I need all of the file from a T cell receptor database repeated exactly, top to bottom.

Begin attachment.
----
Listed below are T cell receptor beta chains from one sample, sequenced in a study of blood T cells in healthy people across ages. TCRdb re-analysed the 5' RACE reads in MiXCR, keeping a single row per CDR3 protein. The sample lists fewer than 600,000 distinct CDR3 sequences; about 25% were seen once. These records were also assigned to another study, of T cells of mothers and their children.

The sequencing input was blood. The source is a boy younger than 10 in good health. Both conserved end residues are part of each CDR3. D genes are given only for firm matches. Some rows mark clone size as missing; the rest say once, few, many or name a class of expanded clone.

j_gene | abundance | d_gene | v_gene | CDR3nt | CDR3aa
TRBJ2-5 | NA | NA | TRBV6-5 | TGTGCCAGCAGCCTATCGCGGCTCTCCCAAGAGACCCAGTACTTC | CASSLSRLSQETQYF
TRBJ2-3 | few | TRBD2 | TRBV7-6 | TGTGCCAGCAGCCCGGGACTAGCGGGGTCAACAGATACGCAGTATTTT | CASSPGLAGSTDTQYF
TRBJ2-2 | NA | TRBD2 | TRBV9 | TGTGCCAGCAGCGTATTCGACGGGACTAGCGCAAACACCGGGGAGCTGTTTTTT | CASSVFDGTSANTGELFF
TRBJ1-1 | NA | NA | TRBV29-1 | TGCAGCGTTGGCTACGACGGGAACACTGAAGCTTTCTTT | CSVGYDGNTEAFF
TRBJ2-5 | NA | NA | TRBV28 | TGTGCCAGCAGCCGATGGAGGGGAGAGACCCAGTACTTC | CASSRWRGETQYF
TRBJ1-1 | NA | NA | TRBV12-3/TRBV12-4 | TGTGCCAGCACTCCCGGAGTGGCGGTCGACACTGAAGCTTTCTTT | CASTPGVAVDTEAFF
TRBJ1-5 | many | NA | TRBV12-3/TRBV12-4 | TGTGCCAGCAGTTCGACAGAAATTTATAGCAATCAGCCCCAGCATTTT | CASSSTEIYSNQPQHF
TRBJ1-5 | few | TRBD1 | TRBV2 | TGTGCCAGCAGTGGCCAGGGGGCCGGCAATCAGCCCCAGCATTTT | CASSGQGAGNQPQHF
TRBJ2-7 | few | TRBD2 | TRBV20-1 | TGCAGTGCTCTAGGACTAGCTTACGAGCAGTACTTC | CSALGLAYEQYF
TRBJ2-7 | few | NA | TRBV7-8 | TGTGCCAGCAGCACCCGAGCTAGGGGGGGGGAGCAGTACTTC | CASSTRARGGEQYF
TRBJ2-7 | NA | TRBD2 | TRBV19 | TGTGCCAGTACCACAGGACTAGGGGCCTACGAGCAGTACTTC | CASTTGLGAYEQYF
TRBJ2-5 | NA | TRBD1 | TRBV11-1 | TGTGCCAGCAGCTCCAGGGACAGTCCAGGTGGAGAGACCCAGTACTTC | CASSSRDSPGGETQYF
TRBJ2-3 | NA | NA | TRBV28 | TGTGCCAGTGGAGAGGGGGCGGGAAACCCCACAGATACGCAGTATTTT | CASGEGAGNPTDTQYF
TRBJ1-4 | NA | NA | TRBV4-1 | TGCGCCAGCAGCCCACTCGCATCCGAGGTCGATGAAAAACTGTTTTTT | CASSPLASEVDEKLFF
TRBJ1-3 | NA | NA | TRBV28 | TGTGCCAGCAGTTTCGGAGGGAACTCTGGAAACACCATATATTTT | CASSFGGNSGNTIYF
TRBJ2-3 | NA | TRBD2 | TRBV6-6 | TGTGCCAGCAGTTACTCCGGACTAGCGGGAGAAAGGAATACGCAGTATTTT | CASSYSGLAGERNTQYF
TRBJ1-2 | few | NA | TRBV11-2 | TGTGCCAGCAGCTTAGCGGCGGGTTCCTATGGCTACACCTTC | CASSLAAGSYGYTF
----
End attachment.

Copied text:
Listed below are T cell receptor beta chains from one sample, sequenced in a study of blood T cells in healthy people across ages. TCRdb re-analysed the 5' RACE reads in MiXCR, keeping a single row per CDR3 protein. The sample lists fewer than 600,000 distinct CDR3 sequences; about 25% were seen once. These records were also assigned to another study, of T cells of mothers and their children.

The sequencing input was blood. The source is a boy younger than 10 in good health. Both conserved end residues are part of each CDR3. D genes are given only for firm matches. Some rows mark clone size as missing; the rest say once, few, many or name a class of expanded clone.

j_gene | abundance | d_gene | v_gene | CDR3nt | CDR3aa
TRBJ2-5 | NA | NA | TRBV6-5 | TGTGCCAGCAGCCTATCGCGGCTCTCCCAAGAGACCCAGTACTTC | CASSLSRLSQETQYF
TRBJ2-3 | few | TRBD2 | TRBV7-6 | TGTGCCAGCAGCCCGGGACTAGCGGGGTCAACAGATACGCAGTATTTT | CASSPGLAGSTDTQYF
TRBJ2-2 | NA | TRBD2 | TRBV9 | TGTGCCAGCAGCGTATTCGACGGGACTAGCGCAAACACCGGGGAGCTGTTTTTT | CASSVFDGTSANTGELFF
TRBJ1-1 | NA | NA | TRBV29-1 | TGCAGCGTTGGCTACGACGGGAACACTGAAGCTTTCTTT | CSVGYDGNTEAFF
TRBJ2-5 | NA | NA | TRBV28 | TGTGCCAGCAGCCGATGGAGGGGAGAGACCCAGTACTTC | CASSRWRGETQYF
TRBJ1-1 | NA | NA | TRBV12-3/TRBV12-4 | TGTGCCAGCACTCCCGGAGTGGCGGTCGACACTGAAGCTTTCTTT | CASTPGVAVDTEAFF
TRBJ1-5 | many | NA | TRBV12-3/TRBV12-4 | TGTGCCAGCAGTTCGACAGAAATTTATAGCAATCAGCCCCAGCATTTT | CASSSTEIYSNQPQHF
TRBJ1-5 | few | TRBD1 | TRBV2 | TGTGCCAGCAGTGGCCAGGGGGCCGGCAATCAGCCCCAGCATTTT | CASSGQGAGNQPQHF
TRBJ2-7 | few | TRBD2 | TRBV20-1 | TGCAGTGCTCTAGGACTAGCTTACGAGCAGTACTTC | CSALGLAYEQYF
TRBJ2-7 | few | NA | TRBV7-8 | TGTGCCAGCAGCACCCGAGCTAGGGGGGGGGAGCAGTACTTC | CASSTRARGGEQYF
TRBJ2-7 | NA | TRBD2 | TRBV19 | TGTGCCAGTACCACAGGACTAGGGGCCTACGAGCAGTACTTC | CASTTGLGAYEQYF
TRBJ2-5 | NA | TRBD1 | TRBV11-1 | TGTGCCAGCAGCTCCAGGGACAGTCCAGGTGGAGAGACCCAGTACTTC | CASSSRDSPGGETQYF
TRBJ2-3 | NA | NA | TRBV28 | TGTGCCAGTGGAGAGGGGGCGGGAAACCCCACAGATACGCAGTATTTT | CASGEGAGNPTDTQYF
TRBJ1-4 | NA | NA | TRBV4-1 | TGCGCCAGCAGCCCACTCGCATCCGAGGTCGATGAAAAACTGTTTTTT | CASSPLASEVDEKLFF
TRBJ1-3 | NA | NA | TRBV28 | TGTGCCAGCAGTTTCGGAGGGAACTCTGGAAACACCATATATTTT | CASSFGGNSGNTIYF
TRBJ2-3 | NA | TRBD2 | TRBV6-6 | TGTGCCAGCAGTTACTCCGGACTAGCGGGAGAAAGGAATACGCAGTATTTT | CASSYSGLAGERNTQYF
TRBJ1-2 | few | NA | TRBV11-2 | TGTGCCAGCAGCTTAGCGGCGGGTTCCTATGGCTACACCTTC | CASSLAAGSYGYTF